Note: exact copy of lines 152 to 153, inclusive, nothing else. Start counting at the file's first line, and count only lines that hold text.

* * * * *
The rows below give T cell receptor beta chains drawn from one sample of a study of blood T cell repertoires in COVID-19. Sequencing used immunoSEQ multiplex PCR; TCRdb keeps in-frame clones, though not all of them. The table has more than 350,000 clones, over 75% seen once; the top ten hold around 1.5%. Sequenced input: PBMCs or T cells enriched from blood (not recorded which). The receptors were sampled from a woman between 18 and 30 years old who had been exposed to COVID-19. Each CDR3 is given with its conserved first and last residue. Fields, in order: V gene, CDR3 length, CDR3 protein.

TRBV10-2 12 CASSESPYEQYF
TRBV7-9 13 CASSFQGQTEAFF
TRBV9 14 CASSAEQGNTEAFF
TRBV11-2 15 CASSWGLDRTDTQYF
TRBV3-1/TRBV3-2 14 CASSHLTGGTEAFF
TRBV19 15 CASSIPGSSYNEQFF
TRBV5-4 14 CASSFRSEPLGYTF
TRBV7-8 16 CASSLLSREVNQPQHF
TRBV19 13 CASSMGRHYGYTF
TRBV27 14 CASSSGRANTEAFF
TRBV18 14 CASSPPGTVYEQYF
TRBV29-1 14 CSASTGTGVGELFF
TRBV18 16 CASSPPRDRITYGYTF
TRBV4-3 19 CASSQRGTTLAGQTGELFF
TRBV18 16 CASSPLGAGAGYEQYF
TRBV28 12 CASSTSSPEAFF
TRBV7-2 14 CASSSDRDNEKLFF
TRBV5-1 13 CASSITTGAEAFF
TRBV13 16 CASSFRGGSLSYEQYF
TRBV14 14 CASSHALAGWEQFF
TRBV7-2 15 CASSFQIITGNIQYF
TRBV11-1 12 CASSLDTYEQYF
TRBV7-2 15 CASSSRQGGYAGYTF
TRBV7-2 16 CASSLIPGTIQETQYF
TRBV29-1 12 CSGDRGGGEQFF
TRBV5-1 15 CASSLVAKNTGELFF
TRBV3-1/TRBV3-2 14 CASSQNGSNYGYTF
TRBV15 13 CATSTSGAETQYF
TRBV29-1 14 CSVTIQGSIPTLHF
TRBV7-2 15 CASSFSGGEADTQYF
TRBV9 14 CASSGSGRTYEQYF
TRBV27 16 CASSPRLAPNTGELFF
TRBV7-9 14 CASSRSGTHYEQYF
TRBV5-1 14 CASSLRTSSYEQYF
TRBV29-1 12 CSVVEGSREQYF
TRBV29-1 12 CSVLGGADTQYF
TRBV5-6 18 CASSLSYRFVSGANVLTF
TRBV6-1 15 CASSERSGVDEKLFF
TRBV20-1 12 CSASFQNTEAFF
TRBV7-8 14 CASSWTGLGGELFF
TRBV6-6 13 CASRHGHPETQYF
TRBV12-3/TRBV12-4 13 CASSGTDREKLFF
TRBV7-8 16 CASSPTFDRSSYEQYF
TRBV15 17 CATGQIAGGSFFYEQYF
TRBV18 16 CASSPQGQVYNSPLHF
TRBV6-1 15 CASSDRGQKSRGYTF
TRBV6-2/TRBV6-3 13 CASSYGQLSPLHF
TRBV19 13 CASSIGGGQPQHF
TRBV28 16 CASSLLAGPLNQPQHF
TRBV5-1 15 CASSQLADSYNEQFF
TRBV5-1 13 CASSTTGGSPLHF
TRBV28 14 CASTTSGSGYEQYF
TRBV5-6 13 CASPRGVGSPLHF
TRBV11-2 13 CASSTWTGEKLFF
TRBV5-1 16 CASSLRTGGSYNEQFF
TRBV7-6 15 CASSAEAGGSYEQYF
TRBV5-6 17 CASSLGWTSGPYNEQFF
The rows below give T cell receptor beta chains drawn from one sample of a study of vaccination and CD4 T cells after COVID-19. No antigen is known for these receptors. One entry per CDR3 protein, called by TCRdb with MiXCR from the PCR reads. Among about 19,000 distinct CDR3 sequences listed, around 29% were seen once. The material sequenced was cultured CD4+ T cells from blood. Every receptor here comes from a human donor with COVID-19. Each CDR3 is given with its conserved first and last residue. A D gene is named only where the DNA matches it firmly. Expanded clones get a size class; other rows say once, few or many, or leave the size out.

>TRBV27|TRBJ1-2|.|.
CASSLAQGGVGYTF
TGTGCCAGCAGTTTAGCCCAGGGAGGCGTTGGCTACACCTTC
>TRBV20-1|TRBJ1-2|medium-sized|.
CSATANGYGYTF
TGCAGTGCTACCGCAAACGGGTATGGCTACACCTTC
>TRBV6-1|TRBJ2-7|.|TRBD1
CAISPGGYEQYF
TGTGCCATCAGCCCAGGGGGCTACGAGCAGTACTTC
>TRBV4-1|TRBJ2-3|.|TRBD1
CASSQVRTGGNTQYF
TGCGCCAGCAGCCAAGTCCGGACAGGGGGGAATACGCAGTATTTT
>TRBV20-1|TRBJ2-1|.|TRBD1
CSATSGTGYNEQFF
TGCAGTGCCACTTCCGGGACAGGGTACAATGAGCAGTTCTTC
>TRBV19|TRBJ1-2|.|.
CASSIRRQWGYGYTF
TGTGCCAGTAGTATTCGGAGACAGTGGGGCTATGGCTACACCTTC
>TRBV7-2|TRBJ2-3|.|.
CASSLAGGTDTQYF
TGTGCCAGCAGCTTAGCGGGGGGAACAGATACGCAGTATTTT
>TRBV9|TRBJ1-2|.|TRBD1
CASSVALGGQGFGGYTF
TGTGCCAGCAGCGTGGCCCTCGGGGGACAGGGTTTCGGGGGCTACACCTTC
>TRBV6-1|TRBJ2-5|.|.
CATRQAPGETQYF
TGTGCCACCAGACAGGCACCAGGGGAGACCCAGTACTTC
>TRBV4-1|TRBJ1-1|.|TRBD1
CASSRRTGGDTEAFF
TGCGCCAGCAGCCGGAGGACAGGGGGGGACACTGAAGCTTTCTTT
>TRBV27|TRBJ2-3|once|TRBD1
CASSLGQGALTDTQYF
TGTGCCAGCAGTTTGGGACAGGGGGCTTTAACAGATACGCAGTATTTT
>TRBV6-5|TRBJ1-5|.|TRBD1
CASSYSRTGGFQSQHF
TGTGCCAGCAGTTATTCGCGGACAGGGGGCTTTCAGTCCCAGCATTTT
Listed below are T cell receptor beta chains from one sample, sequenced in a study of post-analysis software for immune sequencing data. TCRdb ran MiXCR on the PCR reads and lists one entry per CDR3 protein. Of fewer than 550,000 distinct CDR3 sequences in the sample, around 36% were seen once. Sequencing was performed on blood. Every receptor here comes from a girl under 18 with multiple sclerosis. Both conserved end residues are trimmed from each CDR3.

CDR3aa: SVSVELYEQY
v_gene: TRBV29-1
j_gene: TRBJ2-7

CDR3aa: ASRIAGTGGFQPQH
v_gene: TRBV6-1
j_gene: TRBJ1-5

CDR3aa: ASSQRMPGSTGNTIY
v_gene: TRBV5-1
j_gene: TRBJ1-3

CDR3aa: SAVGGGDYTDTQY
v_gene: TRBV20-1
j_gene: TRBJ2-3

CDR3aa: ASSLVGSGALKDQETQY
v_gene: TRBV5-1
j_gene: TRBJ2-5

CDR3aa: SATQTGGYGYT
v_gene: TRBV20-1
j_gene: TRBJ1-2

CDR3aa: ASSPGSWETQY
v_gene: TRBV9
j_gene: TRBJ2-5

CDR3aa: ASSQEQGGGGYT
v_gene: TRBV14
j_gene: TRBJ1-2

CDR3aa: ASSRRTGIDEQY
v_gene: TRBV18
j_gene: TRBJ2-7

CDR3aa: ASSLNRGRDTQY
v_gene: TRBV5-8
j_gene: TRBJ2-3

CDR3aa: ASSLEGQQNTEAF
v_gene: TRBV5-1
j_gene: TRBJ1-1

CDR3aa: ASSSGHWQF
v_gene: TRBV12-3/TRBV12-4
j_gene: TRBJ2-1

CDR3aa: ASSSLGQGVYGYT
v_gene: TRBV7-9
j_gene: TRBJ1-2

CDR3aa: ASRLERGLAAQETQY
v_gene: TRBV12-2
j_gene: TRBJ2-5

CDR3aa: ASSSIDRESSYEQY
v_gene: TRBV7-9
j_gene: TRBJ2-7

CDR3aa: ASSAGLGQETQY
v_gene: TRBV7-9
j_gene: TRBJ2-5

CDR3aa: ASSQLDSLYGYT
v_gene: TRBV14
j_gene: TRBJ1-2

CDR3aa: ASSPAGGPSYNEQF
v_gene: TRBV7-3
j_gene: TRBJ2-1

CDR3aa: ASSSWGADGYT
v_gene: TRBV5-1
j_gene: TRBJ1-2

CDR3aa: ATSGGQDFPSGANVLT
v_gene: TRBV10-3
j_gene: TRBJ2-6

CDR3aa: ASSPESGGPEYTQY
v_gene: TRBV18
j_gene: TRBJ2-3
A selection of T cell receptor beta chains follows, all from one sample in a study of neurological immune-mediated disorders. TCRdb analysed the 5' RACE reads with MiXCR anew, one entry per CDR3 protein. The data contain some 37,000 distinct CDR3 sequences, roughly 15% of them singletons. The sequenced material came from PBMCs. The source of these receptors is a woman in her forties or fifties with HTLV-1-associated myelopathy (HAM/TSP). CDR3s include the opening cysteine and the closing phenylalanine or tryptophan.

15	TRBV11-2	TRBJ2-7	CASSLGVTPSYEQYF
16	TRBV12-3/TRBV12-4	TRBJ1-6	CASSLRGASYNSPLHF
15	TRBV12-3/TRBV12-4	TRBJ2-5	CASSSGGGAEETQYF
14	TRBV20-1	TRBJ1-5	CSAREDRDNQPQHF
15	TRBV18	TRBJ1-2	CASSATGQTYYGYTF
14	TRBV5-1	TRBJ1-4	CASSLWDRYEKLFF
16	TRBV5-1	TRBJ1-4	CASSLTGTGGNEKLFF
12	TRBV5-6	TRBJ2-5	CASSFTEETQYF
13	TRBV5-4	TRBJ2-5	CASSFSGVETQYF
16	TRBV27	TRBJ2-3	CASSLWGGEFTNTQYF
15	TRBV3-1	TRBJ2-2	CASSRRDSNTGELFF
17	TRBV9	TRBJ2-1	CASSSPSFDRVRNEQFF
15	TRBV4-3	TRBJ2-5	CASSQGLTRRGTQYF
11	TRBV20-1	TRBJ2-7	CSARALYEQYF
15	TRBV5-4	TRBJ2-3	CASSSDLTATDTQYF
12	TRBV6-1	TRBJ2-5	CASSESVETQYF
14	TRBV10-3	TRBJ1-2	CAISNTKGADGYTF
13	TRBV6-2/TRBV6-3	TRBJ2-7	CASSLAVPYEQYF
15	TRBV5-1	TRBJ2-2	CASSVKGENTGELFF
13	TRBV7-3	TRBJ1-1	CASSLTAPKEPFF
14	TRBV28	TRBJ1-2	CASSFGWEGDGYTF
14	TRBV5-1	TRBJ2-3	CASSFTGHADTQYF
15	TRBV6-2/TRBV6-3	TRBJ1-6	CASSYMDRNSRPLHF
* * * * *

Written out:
v_gene: TRBV5-1
j_gene: TRBJ1-2